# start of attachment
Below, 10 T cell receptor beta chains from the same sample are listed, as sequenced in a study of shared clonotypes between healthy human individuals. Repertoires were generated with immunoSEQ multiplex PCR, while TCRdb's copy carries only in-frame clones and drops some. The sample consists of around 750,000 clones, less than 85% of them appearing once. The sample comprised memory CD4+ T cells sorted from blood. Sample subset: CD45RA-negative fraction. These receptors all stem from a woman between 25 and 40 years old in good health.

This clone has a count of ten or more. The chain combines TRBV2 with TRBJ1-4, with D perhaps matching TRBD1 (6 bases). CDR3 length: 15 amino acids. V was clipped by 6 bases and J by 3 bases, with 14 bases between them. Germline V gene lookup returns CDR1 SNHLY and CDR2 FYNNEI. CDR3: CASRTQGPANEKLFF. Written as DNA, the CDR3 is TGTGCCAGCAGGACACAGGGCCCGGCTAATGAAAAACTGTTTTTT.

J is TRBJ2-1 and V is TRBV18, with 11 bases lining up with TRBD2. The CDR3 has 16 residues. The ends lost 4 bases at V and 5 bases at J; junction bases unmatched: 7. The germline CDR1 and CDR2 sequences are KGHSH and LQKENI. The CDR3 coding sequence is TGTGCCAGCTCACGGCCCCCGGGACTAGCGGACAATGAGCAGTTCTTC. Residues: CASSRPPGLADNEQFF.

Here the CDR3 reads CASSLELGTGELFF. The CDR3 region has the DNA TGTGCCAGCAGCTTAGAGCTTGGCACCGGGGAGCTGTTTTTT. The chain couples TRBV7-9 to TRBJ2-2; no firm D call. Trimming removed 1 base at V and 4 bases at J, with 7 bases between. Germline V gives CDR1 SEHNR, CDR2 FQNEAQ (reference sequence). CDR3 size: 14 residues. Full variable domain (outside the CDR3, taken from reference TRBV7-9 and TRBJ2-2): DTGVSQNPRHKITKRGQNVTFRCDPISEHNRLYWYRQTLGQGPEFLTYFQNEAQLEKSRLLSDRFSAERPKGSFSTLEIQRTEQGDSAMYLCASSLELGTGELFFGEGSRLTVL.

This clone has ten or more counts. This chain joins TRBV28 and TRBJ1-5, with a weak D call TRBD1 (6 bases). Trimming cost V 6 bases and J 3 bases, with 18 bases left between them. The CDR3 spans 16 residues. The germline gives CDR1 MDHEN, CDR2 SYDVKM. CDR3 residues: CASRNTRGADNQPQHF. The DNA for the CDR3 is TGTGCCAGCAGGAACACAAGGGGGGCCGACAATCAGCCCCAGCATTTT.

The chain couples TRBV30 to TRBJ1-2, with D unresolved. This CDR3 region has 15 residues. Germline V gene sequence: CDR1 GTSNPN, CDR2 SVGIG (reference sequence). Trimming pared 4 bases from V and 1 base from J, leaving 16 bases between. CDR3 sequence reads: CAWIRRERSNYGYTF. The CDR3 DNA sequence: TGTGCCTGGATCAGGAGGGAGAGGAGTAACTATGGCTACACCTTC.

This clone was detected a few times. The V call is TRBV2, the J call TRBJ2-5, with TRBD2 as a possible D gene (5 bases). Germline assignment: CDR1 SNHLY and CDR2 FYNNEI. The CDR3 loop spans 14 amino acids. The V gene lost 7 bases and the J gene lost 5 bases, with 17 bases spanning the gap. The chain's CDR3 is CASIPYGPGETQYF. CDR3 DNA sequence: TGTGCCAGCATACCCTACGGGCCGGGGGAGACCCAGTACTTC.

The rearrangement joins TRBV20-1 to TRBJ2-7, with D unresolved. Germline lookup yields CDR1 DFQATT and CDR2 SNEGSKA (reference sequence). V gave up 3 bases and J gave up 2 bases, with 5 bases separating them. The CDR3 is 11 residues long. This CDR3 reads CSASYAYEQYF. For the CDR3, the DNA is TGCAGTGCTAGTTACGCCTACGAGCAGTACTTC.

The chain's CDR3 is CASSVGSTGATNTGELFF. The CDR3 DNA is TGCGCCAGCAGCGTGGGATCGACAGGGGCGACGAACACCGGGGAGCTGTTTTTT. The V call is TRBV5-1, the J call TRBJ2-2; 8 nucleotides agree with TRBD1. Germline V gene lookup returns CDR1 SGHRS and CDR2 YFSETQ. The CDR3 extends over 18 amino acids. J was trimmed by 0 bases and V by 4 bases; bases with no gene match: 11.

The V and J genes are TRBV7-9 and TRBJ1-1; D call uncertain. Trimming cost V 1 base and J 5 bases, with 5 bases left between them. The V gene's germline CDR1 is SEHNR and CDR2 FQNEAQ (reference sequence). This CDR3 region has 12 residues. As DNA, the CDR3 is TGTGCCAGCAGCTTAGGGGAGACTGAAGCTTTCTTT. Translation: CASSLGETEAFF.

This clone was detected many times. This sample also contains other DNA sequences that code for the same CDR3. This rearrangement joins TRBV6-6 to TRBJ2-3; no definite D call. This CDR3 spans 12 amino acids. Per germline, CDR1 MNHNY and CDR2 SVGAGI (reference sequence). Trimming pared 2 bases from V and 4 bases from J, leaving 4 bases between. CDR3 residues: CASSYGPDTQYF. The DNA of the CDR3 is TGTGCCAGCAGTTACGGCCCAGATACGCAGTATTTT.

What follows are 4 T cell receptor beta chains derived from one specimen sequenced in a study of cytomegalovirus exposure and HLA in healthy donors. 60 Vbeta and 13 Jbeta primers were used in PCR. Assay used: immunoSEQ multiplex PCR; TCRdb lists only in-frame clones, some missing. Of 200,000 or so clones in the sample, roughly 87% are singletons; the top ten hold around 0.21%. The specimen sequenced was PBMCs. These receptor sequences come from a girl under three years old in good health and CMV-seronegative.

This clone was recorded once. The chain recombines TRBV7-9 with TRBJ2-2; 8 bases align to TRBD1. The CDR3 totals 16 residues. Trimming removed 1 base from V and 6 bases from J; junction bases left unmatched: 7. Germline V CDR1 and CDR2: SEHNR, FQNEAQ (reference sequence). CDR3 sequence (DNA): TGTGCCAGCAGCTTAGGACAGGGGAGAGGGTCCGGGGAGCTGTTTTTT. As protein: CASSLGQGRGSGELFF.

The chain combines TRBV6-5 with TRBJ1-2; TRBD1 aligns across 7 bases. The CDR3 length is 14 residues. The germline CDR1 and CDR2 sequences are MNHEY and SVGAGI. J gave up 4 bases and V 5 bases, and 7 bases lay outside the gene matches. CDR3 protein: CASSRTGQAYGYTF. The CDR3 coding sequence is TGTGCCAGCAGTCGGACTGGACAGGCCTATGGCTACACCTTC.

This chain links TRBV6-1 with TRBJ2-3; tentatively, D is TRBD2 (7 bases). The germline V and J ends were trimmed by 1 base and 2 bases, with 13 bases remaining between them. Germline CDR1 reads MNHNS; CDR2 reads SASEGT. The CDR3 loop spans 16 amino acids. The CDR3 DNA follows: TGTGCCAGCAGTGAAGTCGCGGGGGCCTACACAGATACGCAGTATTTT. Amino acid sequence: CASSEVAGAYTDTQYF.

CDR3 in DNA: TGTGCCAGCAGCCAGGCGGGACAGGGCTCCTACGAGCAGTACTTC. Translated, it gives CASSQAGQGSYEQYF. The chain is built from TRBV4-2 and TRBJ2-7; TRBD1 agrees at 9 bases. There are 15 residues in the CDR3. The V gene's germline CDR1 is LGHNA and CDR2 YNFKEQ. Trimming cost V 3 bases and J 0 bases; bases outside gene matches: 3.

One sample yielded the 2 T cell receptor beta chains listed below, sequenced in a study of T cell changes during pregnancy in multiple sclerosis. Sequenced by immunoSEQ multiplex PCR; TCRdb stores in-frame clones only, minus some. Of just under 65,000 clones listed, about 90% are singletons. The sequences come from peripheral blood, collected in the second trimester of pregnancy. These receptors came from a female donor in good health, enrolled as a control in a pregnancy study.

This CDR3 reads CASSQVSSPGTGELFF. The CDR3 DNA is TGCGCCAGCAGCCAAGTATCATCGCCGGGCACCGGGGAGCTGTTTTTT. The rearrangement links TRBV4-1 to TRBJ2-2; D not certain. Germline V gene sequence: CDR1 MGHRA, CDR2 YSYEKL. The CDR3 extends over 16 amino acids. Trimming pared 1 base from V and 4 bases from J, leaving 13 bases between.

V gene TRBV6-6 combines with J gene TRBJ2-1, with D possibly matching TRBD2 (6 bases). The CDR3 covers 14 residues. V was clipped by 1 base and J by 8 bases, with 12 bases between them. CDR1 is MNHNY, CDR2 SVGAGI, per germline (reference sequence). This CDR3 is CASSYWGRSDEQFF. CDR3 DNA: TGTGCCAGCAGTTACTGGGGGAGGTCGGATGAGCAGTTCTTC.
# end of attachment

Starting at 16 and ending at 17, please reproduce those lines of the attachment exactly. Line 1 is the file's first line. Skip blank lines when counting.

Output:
CDR3 in DNA: TGTGCCAGCAGCCAGGCGGGACAGGGCTCCTACGAGCAGTACTTC. Translated, it gives CASSQAGQGSYEQYF. The chain is built from TRBV4-2 and TRBJ2-7; TRBD1 agrees at 9 bases. There are 15 residues in the CDR3. The V gene's germline CDR1 is LGHNA and CDR2 YNFKEQ. Trimming cost V 3 bases and J 0 bases; bases outside gene matches: 3.

One sample yielded the 2 T cell receptor beta chains listed below, sequenced in a study of T cell changes during pregnancy in multiple sclerosis. Sequenced by immunoSEQ multiplex PCR; TCRdb stores in-frame clones only, minus some. Of just under 65,000 clones listed, about 90% are singletons. The sequences come from peripheral blood, collected in the second trimester of pregnancy. These receptors came from a female donor in good health, enrolled as a control in a pregnancy study.